24. Riback W (2004) Plasma expanders: hydroxyethyl starches vs. gelatine
  25. Salazar Vázquez BY, Cabrales P, Intaglietta M (2008) The beneficial effects of increasing blood viscosity. Yearb Intensive Care Emerg Med 2008:691CrossRefGoogle Scholar
  26. Sankar DS, Hemalathan K (2007) Non-linear mathematical models for blood flow through tapered tubes. Appl Math Comput 188:567CrossRefGoogle Scholar
  27. Sankar DS, Lee U (2008) Two-fluid Herschel–Bulkley model for blood flow in catheterized arteries. J Mech Sci Tech 22:1008CrossRefGoogle Scholar
  28. Sankar DS, Lee U (2009) Two-fluid non-Newtonian models for blood flow in catheterized arteries—a comparative study. J Mech Sci Tech 23:2444CrossRefGoogle Scholar
  29. Shibeshi SS, Collins WE (2005) The rheology of blood flow in a branched arterial system. Appl Rheol 15:398Google Scholar
  30. Womersley JR (1955) Method for the calculation of velocity, rate of flow and viscous drag in arteries when the pressure gradient is known. J Physiol 127:553Google Scholar
  31. Yeow YL, Wickramasinghe SR, Leong YK, Han B (2002) Model-independent relationships between hematocrit, blood viscosity, and yield stress derived from Couette viscometry data. Biotechnol Prog 18:1068CrossRefGoogle Scholar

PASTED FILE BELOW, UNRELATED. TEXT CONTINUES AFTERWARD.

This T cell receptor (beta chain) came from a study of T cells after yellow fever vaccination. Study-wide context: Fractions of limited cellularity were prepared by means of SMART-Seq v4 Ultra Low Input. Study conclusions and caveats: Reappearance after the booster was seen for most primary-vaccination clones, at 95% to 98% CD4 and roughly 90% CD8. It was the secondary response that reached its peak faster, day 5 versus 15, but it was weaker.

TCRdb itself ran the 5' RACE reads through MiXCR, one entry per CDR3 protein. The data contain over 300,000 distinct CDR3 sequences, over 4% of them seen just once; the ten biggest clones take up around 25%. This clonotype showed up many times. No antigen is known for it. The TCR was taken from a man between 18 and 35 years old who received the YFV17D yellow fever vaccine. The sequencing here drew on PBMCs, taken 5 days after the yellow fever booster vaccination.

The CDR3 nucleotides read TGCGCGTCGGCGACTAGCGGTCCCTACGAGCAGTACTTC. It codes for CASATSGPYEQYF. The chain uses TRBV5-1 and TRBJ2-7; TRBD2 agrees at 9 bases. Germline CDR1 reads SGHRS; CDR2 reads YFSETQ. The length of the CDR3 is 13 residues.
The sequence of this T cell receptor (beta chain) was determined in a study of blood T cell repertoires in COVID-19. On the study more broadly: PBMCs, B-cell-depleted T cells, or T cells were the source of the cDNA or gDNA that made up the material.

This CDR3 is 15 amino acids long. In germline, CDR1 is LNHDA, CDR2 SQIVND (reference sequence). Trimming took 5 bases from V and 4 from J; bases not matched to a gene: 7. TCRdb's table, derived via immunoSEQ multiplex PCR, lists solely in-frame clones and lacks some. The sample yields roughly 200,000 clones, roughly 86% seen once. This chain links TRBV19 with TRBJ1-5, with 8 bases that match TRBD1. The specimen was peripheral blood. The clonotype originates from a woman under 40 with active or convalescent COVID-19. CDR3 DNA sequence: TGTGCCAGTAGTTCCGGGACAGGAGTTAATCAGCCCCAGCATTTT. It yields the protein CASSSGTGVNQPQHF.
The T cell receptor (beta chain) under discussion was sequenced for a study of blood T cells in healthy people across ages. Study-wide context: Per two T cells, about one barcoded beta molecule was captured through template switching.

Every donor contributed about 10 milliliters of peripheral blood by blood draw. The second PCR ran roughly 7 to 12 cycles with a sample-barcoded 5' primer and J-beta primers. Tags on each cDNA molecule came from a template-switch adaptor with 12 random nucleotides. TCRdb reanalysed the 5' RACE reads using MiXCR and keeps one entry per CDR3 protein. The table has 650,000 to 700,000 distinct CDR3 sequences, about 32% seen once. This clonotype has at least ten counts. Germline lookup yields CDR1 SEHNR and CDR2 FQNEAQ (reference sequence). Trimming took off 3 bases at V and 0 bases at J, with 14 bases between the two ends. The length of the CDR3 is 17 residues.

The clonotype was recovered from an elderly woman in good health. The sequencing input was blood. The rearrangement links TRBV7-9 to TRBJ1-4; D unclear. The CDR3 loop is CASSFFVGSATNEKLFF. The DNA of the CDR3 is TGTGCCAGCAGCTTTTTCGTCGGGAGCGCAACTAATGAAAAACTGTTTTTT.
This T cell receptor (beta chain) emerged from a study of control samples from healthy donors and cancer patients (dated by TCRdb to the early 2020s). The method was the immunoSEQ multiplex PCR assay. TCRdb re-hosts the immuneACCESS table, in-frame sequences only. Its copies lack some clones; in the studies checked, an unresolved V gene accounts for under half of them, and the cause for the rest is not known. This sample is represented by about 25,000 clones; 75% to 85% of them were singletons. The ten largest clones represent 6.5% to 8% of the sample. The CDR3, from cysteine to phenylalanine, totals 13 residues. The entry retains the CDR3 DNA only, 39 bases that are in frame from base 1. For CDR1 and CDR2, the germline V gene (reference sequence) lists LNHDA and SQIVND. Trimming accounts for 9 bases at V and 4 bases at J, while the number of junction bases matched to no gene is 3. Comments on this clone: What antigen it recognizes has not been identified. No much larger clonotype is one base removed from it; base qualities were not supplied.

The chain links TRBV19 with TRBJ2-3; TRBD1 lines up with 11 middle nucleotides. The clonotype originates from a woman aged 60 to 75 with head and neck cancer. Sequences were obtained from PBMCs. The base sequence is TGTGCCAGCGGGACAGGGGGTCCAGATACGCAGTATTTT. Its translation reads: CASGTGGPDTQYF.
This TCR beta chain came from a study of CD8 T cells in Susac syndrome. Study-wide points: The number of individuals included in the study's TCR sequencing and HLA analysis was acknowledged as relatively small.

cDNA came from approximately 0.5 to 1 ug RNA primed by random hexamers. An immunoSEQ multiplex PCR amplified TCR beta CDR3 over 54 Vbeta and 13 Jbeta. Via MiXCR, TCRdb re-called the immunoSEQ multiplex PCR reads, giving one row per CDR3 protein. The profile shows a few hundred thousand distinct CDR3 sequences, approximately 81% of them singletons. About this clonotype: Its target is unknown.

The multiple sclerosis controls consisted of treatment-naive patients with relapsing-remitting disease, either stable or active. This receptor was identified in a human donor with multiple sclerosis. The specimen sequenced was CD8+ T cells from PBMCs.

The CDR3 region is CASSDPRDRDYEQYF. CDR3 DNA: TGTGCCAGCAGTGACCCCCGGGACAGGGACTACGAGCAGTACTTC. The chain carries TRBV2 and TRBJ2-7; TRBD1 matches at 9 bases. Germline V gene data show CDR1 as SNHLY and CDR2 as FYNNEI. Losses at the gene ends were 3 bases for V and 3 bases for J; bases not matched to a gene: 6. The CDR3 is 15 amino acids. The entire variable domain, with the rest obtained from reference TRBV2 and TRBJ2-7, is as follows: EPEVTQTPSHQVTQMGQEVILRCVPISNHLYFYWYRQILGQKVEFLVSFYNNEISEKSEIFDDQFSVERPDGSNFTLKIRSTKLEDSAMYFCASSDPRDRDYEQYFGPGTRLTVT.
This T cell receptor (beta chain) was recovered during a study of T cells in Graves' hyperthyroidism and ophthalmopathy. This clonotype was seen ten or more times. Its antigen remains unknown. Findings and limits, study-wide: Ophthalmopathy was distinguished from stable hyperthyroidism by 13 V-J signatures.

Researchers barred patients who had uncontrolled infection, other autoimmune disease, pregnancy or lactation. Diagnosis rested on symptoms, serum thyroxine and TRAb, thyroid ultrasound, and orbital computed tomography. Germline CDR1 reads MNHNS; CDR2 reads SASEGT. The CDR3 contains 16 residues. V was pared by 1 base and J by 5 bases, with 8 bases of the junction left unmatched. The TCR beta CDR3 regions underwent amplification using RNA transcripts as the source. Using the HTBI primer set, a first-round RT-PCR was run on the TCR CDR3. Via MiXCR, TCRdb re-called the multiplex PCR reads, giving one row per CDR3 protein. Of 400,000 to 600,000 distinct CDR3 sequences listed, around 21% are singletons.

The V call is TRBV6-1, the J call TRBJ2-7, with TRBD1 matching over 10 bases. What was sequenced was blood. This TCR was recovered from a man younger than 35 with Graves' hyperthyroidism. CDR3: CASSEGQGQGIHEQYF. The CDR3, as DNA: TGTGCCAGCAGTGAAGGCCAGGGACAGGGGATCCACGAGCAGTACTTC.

Copyright information

© Springer-Verlag 2011

Authors and Affiliations

  • Andreja Zupančič Valant
    • 1
    Email author
  • Lovro Žiberna
    • 2
  • Yannis Papaharilaou
    • 3
  • Andreas Anayiotos
    • 4
  • Georgios C. Georgiou
    • 5
  1. 1.Department of Chemical, Biochemical and Environmental EngineeringUniversity of LjubljanaLjubljanaSlovenia
  2. 2.Institute of Pharmacology and Experimental Toxicology, Faculty of MedicineUniversity of LjubljanaLjubljanaSlovenia
  3. 3.Foundation for Research and Technology Hellas (FORTH)Institute of Applied and Computational MathematicsHeraklionGreece
  4. 4.Department of Mechanical Engineering and Materials Science and EngineeringCyprus University of TechnologyLimassolCyprus
  5. 5.Department of Mathematics and StatisticsUniversity of CyprusNicosiaCyprus

Personalised recommendations